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  • Writer's pictureDavid Baker

AI as Artist, Federal Court Not Impressed

In a landmark decision handed down on August 18, 2023, a judge delivered a ruling with potentially far-reaching consequences for the protection of works generated by artificial intelligence (“AI”). This ruling may hold significant implications for those involved in the creation of AI-generated works, both in part and in full.

The case centered around Stephen Thaler, the owner of a computer system known as the "Creativity Machine." Thaler claimed that this AI system autonomously generated visual artworks, one of which he sought to copyright under the title "A Recent Entrance to Paradise." In his copyright application, Thaler listed the Creativity Machine as the author and himself as the owner. However, the Copyright Office rejected this application, citing the absence of human authorship as a prerequisite for copyright protection. Thaler contested this decision by taking legal action in the U.S. District Court for the District of Columbia. The crucial issue in this case was whether a work created entirely by an artificial system without human involvement could be eligible for copyright protection, and the court ruled in the negative.

The court's analysis began by recognizing that copyright protection naturally applies to works that meet specific criteria, with a certificate of registration serving as confirmation of pre-existing copyright. Therefore, the pivotal question was whether an AI-generated work fundamentally met these criteria.

Although the court acknowledged a history of copyright law adapting to encompass works created with evolving technologies, it underscored that such adaptations always involved human participation. Consequently, the court emphasized that copyright has never extended to protect works generated solely by autonomous technology, as human authorship is an essential foundation of copyright law. The court cited precedent cases that found works lacking human authorship to be uncopyrightable. In this case, because Thaler explicitly stated that the "Creativity Machine" generated the work independently, it lacked human authorship and was thus deemed uncopyrightable.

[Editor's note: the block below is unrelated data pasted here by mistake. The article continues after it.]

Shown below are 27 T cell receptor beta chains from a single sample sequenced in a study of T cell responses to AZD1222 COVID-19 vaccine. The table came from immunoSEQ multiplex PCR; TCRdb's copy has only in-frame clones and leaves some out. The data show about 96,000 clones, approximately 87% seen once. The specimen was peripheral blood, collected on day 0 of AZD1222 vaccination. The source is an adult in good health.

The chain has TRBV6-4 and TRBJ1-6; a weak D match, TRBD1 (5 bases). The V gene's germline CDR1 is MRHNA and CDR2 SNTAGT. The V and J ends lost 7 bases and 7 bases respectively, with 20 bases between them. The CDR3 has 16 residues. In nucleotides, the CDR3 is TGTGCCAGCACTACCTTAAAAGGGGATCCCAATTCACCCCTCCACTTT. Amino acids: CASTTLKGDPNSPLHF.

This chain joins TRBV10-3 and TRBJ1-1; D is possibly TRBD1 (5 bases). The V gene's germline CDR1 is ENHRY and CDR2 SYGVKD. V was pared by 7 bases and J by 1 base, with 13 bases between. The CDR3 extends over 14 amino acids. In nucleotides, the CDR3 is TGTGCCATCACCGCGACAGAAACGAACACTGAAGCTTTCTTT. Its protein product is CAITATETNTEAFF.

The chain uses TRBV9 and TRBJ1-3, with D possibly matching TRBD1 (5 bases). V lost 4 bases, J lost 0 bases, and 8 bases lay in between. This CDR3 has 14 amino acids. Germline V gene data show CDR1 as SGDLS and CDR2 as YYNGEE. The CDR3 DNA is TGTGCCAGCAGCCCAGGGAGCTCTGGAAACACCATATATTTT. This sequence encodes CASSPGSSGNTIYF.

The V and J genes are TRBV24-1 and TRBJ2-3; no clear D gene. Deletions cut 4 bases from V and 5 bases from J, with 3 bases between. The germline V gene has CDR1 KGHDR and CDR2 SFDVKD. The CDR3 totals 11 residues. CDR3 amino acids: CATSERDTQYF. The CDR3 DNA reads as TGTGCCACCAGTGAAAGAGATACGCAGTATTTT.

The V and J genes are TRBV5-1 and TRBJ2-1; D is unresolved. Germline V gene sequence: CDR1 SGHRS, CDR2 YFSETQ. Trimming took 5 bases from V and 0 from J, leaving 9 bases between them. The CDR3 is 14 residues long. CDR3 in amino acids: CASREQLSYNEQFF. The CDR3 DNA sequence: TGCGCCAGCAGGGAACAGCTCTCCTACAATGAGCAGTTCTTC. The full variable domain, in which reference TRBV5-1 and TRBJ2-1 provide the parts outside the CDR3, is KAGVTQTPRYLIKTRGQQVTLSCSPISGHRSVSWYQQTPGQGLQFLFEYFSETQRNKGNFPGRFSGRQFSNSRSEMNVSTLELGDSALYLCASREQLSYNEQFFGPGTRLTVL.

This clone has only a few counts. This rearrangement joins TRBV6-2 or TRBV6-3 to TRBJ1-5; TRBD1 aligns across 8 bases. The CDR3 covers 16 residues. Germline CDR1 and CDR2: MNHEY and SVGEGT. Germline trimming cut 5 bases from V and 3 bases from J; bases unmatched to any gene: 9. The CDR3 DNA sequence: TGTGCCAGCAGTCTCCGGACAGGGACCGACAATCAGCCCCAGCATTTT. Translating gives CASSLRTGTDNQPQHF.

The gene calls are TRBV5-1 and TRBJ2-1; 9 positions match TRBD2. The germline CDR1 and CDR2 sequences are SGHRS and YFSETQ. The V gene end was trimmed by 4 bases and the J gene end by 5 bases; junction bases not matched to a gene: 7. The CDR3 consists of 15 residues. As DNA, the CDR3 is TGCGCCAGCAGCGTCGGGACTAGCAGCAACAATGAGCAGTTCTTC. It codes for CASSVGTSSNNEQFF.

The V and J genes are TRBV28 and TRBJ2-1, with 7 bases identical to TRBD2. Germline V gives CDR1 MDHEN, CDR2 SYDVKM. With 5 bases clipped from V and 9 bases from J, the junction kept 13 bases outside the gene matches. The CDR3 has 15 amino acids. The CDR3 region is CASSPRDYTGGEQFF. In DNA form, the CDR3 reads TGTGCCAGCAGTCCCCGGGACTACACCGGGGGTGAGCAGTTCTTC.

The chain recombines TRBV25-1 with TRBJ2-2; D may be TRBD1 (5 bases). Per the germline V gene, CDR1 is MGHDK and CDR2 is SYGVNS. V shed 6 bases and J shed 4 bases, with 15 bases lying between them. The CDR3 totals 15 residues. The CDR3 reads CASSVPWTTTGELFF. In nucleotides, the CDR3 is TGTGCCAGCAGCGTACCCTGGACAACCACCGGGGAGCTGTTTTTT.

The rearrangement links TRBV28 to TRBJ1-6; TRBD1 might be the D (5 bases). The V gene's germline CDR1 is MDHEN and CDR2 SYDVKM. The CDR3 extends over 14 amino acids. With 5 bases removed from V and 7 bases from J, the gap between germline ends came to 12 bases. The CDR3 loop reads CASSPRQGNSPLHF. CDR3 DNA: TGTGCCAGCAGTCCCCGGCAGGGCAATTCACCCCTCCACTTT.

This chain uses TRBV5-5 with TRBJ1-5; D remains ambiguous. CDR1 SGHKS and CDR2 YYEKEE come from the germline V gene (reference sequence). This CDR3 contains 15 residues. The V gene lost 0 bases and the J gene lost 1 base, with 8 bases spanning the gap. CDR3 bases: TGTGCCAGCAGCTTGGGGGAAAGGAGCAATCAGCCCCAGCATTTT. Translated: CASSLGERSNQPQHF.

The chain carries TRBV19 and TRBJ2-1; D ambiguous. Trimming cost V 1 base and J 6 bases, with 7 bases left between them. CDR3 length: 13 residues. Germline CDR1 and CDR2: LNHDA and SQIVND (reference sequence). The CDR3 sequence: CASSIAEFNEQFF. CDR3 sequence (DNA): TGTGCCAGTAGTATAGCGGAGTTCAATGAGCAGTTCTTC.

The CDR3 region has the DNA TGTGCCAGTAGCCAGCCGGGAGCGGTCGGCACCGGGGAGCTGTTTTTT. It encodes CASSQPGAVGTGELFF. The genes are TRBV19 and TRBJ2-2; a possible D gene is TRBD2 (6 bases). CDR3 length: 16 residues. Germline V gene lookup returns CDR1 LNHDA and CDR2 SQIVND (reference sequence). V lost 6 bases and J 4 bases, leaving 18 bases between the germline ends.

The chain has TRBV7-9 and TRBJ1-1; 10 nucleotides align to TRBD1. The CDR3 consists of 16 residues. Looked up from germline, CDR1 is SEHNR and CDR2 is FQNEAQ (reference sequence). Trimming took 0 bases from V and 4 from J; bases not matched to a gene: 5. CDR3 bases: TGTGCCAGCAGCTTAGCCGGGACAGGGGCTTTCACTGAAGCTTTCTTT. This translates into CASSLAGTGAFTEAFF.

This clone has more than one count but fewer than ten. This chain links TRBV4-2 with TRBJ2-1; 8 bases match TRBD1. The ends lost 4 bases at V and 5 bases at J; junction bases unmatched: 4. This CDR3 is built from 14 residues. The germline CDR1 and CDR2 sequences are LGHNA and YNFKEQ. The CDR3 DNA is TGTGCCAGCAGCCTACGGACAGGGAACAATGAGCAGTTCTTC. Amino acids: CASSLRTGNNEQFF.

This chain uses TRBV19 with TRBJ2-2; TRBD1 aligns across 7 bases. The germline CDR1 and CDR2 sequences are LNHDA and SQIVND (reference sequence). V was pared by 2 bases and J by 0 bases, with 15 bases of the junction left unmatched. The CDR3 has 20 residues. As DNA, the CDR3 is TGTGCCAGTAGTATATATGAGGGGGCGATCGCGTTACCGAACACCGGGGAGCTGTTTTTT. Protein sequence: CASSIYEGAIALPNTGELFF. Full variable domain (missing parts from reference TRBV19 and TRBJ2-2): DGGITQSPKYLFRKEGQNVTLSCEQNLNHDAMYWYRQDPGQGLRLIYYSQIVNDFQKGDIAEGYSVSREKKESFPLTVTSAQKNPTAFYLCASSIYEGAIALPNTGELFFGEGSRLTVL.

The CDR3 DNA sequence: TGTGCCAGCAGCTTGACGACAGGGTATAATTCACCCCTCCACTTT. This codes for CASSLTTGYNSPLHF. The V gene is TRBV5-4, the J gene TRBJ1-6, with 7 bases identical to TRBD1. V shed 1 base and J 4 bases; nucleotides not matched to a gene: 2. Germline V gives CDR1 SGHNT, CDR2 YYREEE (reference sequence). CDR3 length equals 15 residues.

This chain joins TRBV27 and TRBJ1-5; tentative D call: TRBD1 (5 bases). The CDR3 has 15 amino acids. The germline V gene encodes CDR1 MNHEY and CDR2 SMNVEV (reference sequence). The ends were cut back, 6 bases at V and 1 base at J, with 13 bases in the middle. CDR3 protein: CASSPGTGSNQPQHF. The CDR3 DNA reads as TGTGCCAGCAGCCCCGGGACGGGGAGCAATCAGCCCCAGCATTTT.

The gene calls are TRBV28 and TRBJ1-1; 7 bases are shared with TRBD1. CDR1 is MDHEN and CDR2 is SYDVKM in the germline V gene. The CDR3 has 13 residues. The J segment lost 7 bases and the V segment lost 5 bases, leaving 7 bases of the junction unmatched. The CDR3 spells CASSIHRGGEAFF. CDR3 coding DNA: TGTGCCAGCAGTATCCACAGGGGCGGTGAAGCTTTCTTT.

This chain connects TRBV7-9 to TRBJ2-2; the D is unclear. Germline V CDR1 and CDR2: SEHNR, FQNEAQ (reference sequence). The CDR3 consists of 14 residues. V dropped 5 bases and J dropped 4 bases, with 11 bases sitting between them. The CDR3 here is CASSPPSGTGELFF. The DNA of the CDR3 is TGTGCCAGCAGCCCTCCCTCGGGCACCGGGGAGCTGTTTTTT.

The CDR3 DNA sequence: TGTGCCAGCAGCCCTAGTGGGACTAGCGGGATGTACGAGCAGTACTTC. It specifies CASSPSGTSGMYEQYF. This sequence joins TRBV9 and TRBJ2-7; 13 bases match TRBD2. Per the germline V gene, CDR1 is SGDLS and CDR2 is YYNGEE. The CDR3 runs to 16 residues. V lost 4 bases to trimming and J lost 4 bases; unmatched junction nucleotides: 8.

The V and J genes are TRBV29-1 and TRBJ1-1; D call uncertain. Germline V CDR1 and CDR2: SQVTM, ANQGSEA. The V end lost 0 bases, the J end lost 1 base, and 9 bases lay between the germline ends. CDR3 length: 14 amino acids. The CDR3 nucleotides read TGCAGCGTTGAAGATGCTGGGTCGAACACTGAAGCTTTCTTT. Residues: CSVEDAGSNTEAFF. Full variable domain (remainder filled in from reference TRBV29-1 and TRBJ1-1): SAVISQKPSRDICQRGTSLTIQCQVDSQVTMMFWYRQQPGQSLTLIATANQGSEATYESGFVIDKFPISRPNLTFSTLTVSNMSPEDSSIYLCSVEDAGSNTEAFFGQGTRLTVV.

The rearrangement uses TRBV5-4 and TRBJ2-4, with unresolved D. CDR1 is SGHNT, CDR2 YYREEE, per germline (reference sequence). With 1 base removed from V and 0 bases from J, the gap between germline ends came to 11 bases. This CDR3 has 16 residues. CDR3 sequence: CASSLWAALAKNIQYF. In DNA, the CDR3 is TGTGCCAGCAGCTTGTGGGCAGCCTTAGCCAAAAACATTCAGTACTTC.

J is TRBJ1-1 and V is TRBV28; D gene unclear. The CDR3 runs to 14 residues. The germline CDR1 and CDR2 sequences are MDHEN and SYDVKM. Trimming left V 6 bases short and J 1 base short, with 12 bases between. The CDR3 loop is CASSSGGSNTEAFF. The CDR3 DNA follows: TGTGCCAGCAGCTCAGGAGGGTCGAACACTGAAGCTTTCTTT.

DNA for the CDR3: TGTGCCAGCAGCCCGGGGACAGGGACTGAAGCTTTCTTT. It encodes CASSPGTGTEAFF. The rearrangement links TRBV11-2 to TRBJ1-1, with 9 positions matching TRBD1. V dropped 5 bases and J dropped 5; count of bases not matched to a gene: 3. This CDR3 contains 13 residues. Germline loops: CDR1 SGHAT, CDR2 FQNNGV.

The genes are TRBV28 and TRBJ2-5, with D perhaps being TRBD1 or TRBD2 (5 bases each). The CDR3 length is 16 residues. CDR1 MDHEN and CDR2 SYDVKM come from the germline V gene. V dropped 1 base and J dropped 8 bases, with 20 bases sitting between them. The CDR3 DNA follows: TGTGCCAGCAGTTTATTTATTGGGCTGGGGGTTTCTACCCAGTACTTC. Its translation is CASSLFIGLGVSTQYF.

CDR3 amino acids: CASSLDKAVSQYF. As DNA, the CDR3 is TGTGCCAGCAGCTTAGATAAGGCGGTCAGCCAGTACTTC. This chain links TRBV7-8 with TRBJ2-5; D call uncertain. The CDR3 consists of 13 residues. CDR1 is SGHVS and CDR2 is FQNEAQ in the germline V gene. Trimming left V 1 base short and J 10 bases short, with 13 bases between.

While this case was straightforward in its judgment due to the explicit absence of human involvement, it raises critical questions regarding works created through a combination of human and AI efforts. Notably, a previous Copyright Office decision found AI-generated portions of such works to be uncopyrightable. However, the legal landscape is still evolving, and the copyrightability of such works may depend on the specific facts, such as the degree of human guidance and the interplay between AI and human contributions.

Why It Matters. This court decision highlights the importance of human authorship in the context of copyright protection, specifically for works created by AI systems. While the ruling directly addressed the absence of human involvement, it prompts a broader conversation about the copyright status of works resulting from a blend of AI and human creativity—a discussion that could significantly impact businesses and artists alike in navigating the evolving landscape of AI-generated content and copyright law.

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